When I get on a phone with a business owner for the first time, we talk about a few key things, usually in this order:
- The story of their business and background (so I can understand where they’re coming from),
- Their goals (so I can understand the results they want to achieve), and
- What they’ve done in terms of marketing till this point.
Point 3 is where my heart sinks almost every single time.
Many are spending significant amounts of their hard-earned money on marketing. And they’re spending it with little idea about whether it’s working or not.
When they describe the efforts, I can often hear the uneasiness in their voices. I ask for access to Google Analytics. Many times they don’t have it, it’s not configured correctly, or they don’t have a true understanding of how it relates to ROI on their marketing dollars. Past reports are either non-existent, or have a lot of numbers but no real practical insights. They often feel like they lack control.
There are usually one or more of the following things going on:
- They’ve got a big budget line item that has been left untouched because they’ve always had it (Examples: directory listings and print ads, Yellow Pages, direct mail and coupons, sponsorships)
- They’re spending money on a service that they don’t understand at its core (Examples: SEO, AdWords, Facebook Marketing, mobile apps)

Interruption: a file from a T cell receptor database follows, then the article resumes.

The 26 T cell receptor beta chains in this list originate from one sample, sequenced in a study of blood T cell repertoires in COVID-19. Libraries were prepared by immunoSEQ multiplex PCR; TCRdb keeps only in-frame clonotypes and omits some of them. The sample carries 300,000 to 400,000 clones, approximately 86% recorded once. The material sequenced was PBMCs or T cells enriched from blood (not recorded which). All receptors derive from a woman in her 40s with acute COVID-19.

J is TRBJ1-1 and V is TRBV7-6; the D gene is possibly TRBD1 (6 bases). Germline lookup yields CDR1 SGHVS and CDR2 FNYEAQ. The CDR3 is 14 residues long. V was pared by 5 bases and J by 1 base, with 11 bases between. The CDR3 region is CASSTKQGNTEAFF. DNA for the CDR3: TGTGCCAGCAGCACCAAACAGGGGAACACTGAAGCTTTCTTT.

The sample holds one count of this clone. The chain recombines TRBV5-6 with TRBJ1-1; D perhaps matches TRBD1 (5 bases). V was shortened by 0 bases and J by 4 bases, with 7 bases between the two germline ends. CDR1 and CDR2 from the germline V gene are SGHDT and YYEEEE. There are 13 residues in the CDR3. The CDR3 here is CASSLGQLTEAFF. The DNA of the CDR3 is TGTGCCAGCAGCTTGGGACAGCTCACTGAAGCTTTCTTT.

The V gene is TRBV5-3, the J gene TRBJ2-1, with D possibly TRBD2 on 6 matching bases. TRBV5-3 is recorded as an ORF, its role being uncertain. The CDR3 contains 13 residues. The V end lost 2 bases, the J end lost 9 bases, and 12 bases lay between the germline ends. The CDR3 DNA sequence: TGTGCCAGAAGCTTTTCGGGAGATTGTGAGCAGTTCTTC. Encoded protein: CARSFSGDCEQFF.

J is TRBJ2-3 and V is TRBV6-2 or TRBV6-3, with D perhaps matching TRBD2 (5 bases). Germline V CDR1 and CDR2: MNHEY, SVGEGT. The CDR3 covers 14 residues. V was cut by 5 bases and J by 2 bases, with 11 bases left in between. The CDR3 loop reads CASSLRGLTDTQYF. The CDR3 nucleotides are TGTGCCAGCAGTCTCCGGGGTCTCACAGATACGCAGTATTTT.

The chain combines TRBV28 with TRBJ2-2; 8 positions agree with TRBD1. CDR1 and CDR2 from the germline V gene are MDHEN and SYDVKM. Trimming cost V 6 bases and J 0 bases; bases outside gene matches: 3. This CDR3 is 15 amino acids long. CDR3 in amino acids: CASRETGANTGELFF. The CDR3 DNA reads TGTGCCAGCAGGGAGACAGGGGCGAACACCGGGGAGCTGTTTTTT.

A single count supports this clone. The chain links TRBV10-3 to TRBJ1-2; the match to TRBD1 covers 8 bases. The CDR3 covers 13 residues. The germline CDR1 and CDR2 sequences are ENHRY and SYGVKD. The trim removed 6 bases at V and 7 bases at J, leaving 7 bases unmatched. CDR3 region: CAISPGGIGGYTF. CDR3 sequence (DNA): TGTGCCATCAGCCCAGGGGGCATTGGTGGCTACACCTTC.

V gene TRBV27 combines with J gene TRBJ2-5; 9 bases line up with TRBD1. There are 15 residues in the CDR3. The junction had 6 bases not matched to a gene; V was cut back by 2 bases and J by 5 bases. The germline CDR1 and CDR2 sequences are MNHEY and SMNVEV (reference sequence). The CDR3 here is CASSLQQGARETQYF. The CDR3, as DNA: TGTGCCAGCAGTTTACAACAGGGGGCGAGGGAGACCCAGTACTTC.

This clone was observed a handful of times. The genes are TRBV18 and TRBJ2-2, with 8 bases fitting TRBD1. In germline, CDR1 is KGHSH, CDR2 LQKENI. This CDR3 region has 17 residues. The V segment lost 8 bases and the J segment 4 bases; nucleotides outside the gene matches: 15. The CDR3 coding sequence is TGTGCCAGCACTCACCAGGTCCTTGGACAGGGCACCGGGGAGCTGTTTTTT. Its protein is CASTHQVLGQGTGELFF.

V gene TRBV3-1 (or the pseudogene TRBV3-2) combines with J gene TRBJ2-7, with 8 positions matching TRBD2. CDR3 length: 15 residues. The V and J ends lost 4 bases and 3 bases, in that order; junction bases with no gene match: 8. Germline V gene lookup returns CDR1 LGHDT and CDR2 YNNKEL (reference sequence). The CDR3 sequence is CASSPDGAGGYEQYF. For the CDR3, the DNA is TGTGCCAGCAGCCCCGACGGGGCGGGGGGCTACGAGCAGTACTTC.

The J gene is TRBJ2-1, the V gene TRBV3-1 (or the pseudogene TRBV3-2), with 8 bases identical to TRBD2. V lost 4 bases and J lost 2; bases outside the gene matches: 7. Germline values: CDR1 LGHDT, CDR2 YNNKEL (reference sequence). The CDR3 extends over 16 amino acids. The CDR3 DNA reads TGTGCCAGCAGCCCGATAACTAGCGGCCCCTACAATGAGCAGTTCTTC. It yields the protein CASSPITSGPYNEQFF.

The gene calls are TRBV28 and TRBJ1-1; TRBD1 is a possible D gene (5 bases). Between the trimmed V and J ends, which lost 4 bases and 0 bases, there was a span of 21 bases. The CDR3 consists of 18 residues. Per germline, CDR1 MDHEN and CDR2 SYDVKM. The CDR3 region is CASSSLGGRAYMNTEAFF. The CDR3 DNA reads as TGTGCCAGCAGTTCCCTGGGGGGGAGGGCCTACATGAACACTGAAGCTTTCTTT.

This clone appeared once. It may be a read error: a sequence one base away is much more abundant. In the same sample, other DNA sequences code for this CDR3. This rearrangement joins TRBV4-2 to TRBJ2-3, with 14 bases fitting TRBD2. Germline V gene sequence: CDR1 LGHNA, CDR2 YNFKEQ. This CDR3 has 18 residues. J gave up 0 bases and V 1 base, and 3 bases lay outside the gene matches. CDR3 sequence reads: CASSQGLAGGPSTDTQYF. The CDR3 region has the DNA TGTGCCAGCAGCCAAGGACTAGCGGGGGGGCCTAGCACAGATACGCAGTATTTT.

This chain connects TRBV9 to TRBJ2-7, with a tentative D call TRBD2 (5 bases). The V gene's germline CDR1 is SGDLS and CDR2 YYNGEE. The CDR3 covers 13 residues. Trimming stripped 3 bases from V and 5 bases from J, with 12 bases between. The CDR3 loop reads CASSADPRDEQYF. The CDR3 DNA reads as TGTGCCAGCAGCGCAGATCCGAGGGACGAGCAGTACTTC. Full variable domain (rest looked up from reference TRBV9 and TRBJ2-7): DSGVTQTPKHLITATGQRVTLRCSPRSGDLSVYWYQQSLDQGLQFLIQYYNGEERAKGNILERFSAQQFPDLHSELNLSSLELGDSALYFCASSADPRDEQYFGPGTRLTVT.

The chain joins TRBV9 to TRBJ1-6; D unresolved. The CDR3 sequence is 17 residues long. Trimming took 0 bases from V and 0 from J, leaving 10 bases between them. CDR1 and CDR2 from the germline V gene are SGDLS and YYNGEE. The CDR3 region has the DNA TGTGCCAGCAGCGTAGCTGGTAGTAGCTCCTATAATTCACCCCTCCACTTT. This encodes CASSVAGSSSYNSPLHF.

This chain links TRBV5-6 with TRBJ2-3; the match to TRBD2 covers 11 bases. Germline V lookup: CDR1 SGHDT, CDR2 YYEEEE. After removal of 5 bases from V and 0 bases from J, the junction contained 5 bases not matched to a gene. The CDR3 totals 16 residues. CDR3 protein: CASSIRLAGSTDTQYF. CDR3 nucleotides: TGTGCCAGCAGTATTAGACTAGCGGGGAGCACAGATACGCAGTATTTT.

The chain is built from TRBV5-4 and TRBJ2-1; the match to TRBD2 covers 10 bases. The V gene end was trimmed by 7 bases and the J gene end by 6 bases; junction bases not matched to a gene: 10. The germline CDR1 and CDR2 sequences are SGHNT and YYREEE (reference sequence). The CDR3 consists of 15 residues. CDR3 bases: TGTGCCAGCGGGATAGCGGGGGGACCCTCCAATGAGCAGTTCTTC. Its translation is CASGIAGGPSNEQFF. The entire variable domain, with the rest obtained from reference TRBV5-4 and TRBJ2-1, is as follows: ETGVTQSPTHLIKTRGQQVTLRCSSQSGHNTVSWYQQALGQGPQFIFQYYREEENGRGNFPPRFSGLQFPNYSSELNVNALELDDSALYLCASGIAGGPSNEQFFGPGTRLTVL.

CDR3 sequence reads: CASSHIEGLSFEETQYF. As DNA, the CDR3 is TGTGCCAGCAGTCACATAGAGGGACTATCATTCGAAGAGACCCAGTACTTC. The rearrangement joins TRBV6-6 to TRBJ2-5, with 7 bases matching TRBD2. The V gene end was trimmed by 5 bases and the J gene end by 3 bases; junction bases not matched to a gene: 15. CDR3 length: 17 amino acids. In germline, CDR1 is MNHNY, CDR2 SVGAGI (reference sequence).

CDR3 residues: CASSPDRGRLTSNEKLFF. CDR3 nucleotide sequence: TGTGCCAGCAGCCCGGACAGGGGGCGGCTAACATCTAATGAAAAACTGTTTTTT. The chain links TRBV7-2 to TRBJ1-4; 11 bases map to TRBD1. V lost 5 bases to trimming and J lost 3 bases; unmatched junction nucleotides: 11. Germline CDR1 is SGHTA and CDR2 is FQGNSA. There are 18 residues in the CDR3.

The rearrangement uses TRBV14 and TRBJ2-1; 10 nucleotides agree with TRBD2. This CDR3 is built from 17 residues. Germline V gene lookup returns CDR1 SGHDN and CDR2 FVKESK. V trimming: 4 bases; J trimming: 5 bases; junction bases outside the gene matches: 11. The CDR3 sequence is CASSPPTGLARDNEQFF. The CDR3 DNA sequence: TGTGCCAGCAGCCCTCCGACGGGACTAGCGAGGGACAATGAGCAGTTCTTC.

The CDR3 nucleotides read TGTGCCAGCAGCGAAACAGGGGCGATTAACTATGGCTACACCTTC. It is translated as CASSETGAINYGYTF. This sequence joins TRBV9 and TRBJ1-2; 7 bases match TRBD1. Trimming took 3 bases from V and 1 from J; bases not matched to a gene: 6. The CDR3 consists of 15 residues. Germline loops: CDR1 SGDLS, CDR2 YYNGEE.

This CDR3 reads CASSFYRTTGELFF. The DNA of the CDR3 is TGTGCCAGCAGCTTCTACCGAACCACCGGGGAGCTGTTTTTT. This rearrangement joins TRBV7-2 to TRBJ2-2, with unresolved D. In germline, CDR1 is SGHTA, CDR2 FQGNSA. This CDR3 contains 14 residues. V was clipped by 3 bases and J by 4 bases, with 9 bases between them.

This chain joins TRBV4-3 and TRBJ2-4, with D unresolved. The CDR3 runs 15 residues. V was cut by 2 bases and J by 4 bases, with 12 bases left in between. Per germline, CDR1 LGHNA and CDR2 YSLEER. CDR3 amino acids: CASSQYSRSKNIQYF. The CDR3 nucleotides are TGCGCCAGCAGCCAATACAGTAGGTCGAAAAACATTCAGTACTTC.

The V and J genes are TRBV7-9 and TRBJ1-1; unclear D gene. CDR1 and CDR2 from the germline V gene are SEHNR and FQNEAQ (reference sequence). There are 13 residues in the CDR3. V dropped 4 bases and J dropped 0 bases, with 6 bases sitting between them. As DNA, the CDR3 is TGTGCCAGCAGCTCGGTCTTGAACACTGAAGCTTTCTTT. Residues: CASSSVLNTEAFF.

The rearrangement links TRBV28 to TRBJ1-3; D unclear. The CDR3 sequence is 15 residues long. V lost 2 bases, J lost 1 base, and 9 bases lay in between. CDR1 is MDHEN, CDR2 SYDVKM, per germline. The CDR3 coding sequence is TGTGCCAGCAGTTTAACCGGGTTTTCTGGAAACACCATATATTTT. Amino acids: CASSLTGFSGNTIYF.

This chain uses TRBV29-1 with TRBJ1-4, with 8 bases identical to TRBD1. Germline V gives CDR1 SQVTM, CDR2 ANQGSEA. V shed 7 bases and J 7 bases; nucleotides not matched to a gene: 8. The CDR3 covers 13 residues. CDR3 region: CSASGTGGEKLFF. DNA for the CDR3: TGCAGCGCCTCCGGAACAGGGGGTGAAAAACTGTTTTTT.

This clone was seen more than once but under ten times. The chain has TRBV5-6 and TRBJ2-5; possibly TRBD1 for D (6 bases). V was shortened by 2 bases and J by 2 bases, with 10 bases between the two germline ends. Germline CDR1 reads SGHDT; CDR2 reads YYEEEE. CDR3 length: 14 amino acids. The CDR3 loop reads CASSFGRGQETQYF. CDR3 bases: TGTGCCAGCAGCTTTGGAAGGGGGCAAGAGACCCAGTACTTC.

- They’re doing the same things over and over because it has been on their team’s regular to-do list (Examples: marketing emails, regular social posts)
- They’ve got an emotional or traditional tie to something and haven’t thought about it critically in a long while (Examples: a yearly campaign, a family friend’s recommendation on retainer, a long standing business relationship)
It doesn’t mean that these things cannot or do not work.
Sometimes ROI is already there. In other cases, small tweaks and a bit of strategic thinking to improve tactical execution could improve results.
The problem is that they just don’t know. It’s an answer that they wouldn’t settle for in other parts of their business, but they seem to settle for it in marketing.
But it doesn’t have to be that way!
Regaining control of marketing efforts to prevent waste and put more money in the bank is possible. It is a process, but it can have big payoffs.
Here are some ideas to get started in your business.
1. Invest time in measurement.
- Get access to your Google Analytics and make sure that its tracking conversions.
- Look into services that can help you measure on- and offline marketing results (i.e. call tracking that counts the calls you get from different ad sources).
- Create a dashboard that shows revenue changes in all aspects of your business clearly, and tie it to marketing efforts.
With this data, you’ll get a better understanding of what marketing efforts are working, and make better educated decisions that lead to more profitable growth.